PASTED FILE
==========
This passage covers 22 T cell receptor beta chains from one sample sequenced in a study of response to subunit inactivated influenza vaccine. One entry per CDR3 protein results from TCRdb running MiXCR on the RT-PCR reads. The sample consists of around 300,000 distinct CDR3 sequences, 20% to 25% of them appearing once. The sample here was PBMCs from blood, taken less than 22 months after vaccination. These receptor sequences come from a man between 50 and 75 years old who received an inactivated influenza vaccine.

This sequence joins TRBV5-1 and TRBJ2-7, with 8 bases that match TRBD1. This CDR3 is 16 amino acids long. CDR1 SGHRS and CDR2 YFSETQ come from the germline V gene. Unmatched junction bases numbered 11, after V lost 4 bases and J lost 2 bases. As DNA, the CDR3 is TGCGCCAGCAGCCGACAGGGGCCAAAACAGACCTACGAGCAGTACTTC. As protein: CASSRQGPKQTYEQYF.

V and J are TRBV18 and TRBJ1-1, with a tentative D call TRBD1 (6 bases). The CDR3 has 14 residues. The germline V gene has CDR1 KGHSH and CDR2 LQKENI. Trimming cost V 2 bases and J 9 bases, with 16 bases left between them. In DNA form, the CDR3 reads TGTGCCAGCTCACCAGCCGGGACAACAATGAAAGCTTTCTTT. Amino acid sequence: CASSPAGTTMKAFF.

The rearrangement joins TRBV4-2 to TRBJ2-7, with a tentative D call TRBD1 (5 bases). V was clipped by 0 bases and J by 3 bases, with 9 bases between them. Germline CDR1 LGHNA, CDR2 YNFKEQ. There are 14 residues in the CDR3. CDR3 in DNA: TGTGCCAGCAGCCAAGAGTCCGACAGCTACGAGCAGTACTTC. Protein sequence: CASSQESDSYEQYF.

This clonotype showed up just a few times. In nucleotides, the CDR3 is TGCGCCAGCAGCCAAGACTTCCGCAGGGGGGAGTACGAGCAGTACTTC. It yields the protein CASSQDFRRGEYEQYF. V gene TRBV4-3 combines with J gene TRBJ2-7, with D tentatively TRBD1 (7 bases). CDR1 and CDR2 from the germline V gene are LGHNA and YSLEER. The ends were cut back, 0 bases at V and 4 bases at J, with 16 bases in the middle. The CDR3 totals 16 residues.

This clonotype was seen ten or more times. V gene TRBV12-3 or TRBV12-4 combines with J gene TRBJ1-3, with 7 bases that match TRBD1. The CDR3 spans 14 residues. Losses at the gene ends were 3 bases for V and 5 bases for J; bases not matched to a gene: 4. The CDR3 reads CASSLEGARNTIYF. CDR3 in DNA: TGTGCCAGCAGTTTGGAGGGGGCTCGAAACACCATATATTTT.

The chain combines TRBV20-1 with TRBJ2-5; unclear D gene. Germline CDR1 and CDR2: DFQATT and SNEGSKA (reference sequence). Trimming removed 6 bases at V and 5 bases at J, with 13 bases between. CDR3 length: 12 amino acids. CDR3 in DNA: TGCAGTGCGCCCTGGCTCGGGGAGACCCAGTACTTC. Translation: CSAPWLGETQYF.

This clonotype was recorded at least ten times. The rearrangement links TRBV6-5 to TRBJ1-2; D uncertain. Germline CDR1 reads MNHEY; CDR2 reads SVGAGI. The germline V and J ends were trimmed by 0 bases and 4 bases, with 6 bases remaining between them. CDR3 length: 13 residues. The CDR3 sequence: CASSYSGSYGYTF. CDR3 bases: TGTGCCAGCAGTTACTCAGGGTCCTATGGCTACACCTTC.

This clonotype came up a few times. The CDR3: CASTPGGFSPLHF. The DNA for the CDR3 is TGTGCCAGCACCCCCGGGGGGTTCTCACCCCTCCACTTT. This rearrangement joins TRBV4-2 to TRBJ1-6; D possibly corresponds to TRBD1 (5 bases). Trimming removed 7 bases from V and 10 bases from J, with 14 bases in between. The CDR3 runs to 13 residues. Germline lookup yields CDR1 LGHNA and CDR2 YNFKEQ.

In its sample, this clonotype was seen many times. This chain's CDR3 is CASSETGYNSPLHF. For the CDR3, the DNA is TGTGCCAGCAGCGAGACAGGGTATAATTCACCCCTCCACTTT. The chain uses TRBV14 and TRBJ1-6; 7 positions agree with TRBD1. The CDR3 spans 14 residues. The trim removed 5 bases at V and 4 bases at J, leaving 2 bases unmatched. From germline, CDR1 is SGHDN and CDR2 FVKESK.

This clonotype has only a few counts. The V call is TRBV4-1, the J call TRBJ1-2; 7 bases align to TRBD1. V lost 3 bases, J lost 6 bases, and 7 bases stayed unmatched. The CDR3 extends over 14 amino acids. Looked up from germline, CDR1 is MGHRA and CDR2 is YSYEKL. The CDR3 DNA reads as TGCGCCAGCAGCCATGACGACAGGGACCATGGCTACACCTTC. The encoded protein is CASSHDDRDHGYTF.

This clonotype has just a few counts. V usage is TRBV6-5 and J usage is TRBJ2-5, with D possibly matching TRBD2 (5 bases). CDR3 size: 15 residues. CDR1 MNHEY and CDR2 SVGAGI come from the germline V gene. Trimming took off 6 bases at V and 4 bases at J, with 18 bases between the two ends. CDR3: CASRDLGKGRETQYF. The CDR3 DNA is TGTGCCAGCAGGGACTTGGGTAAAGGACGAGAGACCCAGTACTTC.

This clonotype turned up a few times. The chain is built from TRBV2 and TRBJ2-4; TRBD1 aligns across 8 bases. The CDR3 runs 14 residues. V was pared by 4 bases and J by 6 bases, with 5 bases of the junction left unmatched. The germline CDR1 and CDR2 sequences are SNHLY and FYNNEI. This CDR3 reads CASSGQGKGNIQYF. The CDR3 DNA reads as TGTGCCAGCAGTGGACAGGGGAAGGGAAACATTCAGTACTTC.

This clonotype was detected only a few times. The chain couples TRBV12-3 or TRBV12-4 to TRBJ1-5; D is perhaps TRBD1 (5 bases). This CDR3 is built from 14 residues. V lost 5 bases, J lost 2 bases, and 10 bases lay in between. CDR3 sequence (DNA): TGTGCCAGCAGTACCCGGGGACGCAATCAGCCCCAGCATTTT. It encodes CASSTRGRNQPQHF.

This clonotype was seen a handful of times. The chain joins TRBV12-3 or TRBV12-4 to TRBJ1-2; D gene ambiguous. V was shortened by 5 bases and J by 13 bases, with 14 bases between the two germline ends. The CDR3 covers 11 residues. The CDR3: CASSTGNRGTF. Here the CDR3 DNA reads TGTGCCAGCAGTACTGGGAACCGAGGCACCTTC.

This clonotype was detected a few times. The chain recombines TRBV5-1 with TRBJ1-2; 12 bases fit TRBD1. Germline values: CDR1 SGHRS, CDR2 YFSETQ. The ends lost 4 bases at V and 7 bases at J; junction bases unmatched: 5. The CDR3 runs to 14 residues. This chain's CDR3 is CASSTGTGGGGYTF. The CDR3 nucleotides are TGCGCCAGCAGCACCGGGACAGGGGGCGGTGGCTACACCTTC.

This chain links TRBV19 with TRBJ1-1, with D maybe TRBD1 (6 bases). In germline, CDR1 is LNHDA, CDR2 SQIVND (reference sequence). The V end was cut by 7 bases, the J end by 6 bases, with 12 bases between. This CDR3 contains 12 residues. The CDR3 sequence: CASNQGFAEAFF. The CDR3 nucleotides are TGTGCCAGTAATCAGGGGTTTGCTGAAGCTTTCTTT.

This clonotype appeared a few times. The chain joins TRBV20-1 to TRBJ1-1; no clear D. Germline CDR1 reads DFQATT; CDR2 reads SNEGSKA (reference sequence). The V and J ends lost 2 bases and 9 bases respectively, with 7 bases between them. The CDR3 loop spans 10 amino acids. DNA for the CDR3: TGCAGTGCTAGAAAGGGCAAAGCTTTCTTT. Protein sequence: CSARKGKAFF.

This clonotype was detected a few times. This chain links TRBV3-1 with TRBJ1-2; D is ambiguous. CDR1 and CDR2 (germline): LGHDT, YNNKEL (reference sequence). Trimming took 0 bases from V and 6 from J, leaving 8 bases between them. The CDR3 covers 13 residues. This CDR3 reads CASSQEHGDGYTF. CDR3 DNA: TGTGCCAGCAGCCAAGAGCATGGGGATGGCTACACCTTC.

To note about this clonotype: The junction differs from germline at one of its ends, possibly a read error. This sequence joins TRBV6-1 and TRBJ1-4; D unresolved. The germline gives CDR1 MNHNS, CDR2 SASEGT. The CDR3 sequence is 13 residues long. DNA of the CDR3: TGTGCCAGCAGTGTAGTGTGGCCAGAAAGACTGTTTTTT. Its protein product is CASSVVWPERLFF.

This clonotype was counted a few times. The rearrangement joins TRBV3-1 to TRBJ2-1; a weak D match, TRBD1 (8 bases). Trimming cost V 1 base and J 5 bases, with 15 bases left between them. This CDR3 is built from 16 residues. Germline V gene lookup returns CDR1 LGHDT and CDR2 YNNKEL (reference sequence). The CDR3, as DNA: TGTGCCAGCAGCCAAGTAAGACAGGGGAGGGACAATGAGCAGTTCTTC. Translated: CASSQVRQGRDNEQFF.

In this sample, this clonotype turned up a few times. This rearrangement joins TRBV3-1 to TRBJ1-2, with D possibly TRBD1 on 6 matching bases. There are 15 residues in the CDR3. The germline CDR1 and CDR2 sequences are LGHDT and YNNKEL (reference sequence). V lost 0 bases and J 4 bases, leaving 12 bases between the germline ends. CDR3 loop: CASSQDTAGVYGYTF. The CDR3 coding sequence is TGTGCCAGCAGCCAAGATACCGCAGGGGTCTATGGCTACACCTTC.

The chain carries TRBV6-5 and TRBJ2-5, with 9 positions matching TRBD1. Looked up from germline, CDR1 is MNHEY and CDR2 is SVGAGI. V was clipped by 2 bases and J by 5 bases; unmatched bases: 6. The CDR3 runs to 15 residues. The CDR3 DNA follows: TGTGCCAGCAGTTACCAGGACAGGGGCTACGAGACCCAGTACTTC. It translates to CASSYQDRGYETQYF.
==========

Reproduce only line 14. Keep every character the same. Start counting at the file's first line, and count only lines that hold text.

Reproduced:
This clonotype was detected only a few times. The chain couples TRBV12-3 or TRBV12-4 to TRBJ1-5; D is perhaps TRBD1 (5 bases). This CDR3 is built from 14 residues. V lost 5 bases, J lost 2 bases, and 10 bases lay in between. CDR3 sequence (DNA): TGTGCCAGCAGTACCCGGGGACGCAATCAGCCCCAGCATTTT. It encodes CASSTRGRNQPQHF.